Rise of the machines – towards utopia or dystopia?

This article is a collection of thoughts from many of the participants of Monday evening Crowd Forum.  We are ‘learning our way’ into a better future and would be grateful for any further thoughts, comments or references that can expand the conversation. 

Monday night’s Crowd event was packed with people curious as to whether emerging technologies could support or detract from the sustainability and business agenda. Some were there for fear of keeping their jobs safe from the rise of robots; others were actively developing artificial intelligence, technology platforms and big data solutions to support clients. Some, like me, were curious as to what capabilities we will need to be relevant in a ‘machine’ future. Others wanted to understand how they could use their agency to shift outcomes of this disruption towards the positive.

After excellent talks from Sean Culey, Kriti Sharma, Prof. Kerstin Dautenhahn, Avida Hancock and Chris Middleton, I was lucky enough to chair a table full of curious minds from business, consultancies and NGOs. Thank you to everyone for sharing your thoughts and experience. Below are some of the themes and questions that arose…

The threat

Many fears surfaced about the rapid rate of automation and the resulting job losses. We heard from Chris, that last year China bought 66,000 robots, replacing 1m jobs. As these robots learn and become more effective, more jobs will be replaced. We learnt that the 8.7m people in the US in the ‘driving industry’ are at risk from autonomous vehicles, as are the 1m people in call centres in the UK. Yet, jobs have been replaced by automation for a long time – the difference is that with adaptive robots, coupled with artificial intelligence, more ‘skilled’ jobs can be replaced. Google translate took a large team of programmers 10 years to put together, however, within a few months, starting from scratch, an AI team had a solution that was just as good. This AI solution now has far surpassed the original one designed by humans. Pepper, a ‘humanoid’ robot recently conducted a funeral. As one speaker said, “if you can explain what you do for a living, your job can, and will, become automated”.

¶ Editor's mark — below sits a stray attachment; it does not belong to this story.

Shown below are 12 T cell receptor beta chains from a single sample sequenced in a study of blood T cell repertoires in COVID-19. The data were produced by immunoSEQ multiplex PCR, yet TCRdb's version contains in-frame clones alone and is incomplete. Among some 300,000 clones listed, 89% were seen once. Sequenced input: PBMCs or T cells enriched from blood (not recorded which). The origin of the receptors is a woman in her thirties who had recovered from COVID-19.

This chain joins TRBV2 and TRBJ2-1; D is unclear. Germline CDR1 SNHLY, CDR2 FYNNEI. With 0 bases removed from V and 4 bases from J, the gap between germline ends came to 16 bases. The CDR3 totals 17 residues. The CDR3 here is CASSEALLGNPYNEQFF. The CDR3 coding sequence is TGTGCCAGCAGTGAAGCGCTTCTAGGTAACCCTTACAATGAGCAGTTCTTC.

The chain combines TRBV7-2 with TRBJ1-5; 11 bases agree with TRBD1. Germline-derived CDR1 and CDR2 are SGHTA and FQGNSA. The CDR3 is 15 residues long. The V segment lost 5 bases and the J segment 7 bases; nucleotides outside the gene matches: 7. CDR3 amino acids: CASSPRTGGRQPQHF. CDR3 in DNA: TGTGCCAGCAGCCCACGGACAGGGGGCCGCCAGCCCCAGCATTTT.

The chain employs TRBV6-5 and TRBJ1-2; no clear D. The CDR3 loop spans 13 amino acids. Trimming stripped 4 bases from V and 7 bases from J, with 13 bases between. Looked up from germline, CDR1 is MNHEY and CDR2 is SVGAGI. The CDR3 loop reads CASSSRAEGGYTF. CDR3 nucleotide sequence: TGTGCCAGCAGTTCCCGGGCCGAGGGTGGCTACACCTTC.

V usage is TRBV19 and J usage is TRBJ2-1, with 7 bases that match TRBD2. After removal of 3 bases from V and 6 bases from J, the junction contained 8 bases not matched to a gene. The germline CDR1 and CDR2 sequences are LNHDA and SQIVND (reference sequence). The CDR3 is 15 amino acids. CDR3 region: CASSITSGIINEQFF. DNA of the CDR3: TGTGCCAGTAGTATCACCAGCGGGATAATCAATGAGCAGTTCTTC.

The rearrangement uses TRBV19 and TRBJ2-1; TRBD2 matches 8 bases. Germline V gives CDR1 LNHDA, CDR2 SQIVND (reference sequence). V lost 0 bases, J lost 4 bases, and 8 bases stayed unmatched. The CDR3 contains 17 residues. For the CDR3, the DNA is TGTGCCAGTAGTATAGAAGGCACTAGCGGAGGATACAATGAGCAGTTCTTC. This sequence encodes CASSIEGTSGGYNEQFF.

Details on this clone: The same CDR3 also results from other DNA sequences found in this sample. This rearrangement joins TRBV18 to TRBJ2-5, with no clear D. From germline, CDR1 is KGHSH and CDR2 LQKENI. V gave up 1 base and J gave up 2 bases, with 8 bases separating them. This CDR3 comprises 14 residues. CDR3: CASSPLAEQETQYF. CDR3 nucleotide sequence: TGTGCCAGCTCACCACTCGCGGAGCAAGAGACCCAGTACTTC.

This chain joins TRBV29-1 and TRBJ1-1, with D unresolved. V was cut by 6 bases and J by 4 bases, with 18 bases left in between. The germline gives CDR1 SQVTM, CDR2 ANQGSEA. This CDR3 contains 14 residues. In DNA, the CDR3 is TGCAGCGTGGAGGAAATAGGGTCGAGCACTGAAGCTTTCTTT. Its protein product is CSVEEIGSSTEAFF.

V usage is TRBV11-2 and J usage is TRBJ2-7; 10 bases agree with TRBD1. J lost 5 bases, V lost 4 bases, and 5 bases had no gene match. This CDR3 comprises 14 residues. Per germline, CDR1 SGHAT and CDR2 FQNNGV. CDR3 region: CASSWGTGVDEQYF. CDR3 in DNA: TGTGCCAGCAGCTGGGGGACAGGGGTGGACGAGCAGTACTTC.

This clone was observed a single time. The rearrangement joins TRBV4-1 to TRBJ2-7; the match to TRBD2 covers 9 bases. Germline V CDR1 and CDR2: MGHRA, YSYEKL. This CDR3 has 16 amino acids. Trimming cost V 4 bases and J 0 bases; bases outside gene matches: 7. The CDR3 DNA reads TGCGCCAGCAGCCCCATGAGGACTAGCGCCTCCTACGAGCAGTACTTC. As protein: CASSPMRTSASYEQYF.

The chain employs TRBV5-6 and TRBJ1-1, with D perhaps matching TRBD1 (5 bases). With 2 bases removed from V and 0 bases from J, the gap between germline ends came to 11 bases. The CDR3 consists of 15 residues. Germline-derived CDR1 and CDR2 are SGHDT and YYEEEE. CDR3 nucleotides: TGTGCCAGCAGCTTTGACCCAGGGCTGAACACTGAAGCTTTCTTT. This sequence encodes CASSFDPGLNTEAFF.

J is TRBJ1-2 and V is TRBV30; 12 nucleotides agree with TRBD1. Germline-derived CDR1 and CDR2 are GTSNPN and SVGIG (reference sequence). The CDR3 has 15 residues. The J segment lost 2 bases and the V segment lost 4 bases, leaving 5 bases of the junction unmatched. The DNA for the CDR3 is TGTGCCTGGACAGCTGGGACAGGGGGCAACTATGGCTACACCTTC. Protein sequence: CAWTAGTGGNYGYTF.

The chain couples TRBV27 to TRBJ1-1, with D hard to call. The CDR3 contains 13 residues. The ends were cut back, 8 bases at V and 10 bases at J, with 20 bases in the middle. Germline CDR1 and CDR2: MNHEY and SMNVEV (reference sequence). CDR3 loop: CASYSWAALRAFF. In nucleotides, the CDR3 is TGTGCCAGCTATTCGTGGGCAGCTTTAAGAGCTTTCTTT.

Another fear raised is the threat to our existing social systems. How will our economic system deal with a “zero cost society”? If we see a concentration of technology in the hands of the few and a bigger rise in inequity, how will this affect our social and political structures? And how can our slow regulatory structures respond adequately to the super-charged rate of change?

Sharma Kriti raised another issue that struck against the fabric of our social structures when she quoted Gartner, “by 2020, the average person will have more conversations with AI than with their partner”. “Already we are more ‘wedded’ to our smart phones than our partners”, quipped one person.

One of the biggest areas for emerging technology is in war. The room went quiet thinking about the possibility of an AI driven apocalypse, the ability of this technology to radically change the way in which war is waged.

This wave of automation differs from previous waves both because of the speed of change and because it is connected, machine to machine. This means machines can interact without human interventions. It is predicted that by 2045 ‘tech singularity’ will emerge where machines will far surpass humans and not be controlled by them or need to include them, at all. What then, people asked, is left for all of us?

A reality check

Before the last major technological disruption, we were a largely agrarian society. Now, only 2% globally work in agriculture.  Humans are innovative and adaptive, and have managed in the intervening years to create new jobs and new ways to contribute to society. The question is how to transition as quickly and smoothly as possible in order to minimise the pain of transition.

We also forget that technology is neutral; it has no agency of its own and will only be as good or bad as how it is applied. For example, fire can burn your house down or keep you warm – it’s what you choose to do with it. We need to understand what new mechanisms we need in order to put technology to its best use in service of all of humanity.